by Caroline Bottger
Casino curfews and reduced capacity measures are hitting gaming workers especially hard as the holidays approach. Though these have become standard measures for protecting customers and hospitality staff since casinos reopened in June and July, the nature of the casino business has already resulted in furloughs and layoffs.
As coronavirus cases rise once again, states are taking measures to protect customers — which have a chilling effect for workers. In Las Vegas, new directives from the governor lower casino capacity from 50 percent to 25 percent. Foxwoods Hotel Casino, the legendary Connecticut casino establishment, is already closing parts of its business due to the state’s coronavirus guidelines — and furloughing 130 workers in the process. In New Jersey, 10 p.m. curfews cut prime money-making hours to the bone. More worryingly, CARES Act benefits are set to expire the day after Christmas. Even before Thanksgiving, casino workers in Las Vegas were depending on food pantries to feed their families. (Feeding America, a national anti-hunger organization, reports that it has seen a 60 percent average increase in food bank visitors, and 4 in 10 are first-timers.)
Looming Grinch-like in the background is December 31, the day the CARES Act is set to expire. The Act includes an extra $600 per week for individuals already drawing unemployment from their state, and adds 13 more weeks of unemployment coverage. In addition, the CDC’s eviction moratorium will expire on December 31. With fewer than 30 days to go, Congress is still stalled on the details of a renewed CARES Act, which will be rolled up into the 2021 stimulus.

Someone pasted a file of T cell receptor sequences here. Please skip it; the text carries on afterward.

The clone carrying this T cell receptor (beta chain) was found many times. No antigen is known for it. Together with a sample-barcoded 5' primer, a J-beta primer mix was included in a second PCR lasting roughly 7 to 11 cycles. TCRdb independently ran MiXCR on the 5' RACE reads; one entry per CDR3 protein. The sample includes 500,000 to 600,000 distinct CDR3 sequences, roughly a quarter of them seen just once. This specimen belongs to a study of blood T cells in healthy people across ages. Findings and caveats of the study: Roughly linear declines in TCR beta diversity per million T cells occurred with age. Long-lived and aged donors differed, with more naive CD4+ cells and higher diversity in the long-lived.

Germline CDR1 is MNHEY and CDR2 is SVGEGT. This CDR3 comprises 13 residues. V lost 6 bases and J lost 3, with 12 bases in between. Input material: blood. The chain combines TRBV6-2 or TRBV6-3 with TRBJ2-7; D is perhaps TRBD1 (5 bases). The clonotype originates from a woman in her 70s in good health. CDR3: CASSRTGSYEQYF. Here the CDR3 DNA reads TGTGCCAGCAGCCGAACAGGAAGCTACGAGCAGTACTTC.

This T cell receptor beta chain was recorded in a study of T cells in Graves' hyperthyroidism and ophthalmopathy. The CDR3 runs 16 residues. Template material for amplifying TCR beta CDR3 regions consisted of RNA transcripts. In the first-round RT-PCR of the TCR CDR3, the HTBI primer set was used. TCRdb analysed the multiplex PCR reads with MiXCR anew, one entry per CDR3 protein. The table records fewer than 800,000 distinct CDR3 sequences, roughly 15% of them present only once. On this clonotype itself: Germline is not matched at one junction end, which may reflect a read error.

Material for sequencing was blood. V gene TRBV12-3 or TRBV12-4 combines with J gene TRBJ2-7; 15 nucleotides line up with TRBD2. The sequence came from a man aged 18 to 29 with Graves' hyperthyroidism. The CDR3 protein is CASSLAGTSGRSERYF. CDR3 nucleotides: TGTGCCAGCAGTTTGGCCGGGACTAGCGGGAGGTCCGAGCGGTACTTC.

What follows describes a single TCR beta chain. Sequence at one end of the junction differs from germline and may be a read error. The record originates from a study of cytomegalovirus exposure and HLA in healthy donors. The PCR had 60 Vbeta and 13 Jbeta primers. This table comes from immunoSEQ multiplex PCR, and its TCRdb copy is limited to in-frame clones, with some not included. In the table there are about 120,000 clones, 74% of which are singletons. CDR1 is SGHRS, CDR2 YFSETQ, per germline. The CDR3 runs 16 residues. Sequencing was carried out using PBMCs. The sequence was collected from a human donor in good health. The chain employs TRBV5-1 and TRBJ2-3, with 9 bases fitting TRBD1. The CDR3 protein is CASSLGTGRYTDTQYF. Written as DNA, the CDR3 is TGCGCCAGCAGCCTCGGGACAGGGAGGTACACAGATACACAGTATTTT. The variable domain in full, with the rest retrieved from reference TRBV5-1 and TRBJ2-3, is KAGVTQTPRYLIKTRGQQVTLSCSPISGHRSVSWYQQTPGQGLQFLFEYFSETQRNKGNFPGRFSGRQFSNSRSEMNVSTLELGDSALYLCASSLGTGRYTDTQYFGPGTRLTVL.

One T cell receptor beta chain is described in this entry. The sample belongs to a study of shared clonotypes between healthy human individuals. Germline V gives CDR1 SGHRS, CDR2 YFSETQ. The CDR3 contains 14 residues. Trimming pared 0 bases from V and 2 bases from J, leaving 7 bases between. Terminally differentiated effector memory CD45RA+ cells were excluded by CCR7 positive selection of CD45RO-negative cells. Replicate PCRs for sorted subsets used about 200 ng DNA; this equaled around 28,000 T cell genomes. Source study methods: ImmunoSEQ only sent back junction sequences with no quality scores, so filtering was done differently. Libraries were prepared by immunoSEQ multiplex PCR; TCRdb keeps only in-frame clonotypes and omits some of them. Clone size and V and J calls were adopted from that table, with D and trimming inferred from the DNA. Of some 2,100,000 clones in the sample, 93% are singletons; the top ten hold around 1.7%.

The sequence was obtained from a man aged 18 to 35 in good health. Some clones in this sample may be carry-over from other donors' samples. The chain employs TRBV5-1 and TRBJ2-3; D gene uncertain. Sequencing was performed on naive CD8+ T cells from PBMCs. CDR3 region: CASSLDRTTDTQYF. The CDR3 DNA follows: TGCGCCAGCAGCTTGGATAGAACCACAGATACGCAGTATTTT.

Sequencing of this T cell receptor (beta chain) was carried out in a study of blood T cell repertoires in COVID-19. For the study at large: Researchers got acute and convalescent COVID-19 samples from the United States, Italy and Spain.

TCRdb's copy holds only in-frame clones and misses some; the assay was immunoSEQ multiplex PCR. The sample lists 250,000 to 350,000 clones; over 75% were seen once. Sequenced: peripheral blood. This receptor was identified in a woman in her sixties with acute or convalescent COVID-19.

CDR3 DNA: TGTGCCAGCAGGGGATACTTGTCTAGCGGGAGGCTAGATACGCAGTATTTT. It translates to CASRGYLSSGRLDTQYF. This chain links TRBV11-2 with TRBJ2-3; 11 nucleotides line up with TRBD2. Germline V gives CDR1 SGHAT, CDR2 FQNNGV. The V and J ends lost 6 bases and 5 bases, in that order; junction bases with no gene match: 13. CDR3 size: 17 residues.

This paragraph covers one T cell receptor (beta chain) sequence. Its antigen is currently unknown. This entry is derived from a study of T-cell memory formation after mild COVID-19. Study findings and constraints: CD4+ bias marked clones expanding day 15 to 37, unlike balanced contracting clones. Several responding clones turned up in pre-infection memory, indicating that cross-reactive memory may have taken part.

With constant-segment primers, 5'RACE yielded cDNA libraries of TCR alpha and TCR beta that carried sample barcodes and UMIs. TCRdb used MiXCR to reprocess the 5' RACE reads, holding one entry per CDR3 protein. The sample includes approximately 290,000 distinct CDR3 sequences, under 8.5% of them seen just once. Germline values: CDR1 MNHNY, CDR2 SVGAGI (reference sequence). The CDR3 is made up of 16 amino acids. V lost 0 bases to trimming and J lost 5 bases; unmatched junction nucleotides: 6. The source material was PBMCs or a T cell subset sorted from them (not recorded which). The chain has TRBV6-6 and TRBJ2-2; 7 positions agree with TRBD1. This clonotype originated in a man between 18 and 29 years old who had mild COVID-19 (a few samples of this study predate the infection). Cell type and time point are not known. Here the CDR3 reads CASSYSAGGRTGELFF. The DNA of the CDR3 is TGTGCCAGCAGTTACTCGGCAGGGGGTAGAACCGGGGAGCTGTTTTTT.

The stress for workers is due in part to the nature of the casino business. While most restaurants and bars close by 1 a.m., the party is only just beginning for casinos. 24-hour gambling, supported by bar and food service, plus performances, slot machines and other activities mean that guests stay longer, and the money (and tips) keeps flowing. But casino curfews cut the hours that food and drink are served, so many folks end up going home, taking their money with them. “Especially being in a casino, people dine later in the evening,” said Charlie Mulson, general manager of the Cuba Libre casino. Now, in Atlantic City, bars, including those in casinos, must close at the saintly hour of 10 p.m.
But before many of these measures were put in place, casino workers were frequently not protected. In May, union leaders and workers across the country called for a range of protections from employers. These included tests, protective equipment, new cleaning policies, and social distancing policies. In August, the Nevada state legislature passed Senate Bill 4, which established minimum standards for cleaning casino properties. This bill came only after hospitalizations of workers increased by 1,380 percent. Dubbed the Adolfo Hernandez Bill, it covers all hospitality workers in Las Vegas and Reno, including union and non-union workers. (Adolfo Hernandez was a porter at Caesars Palace who died of COVID in late June after contracting it at work.) In another concerning statistic, one percent of Pennsylvania’s casino workers have contracted COVID-19 since casinos reopened in June.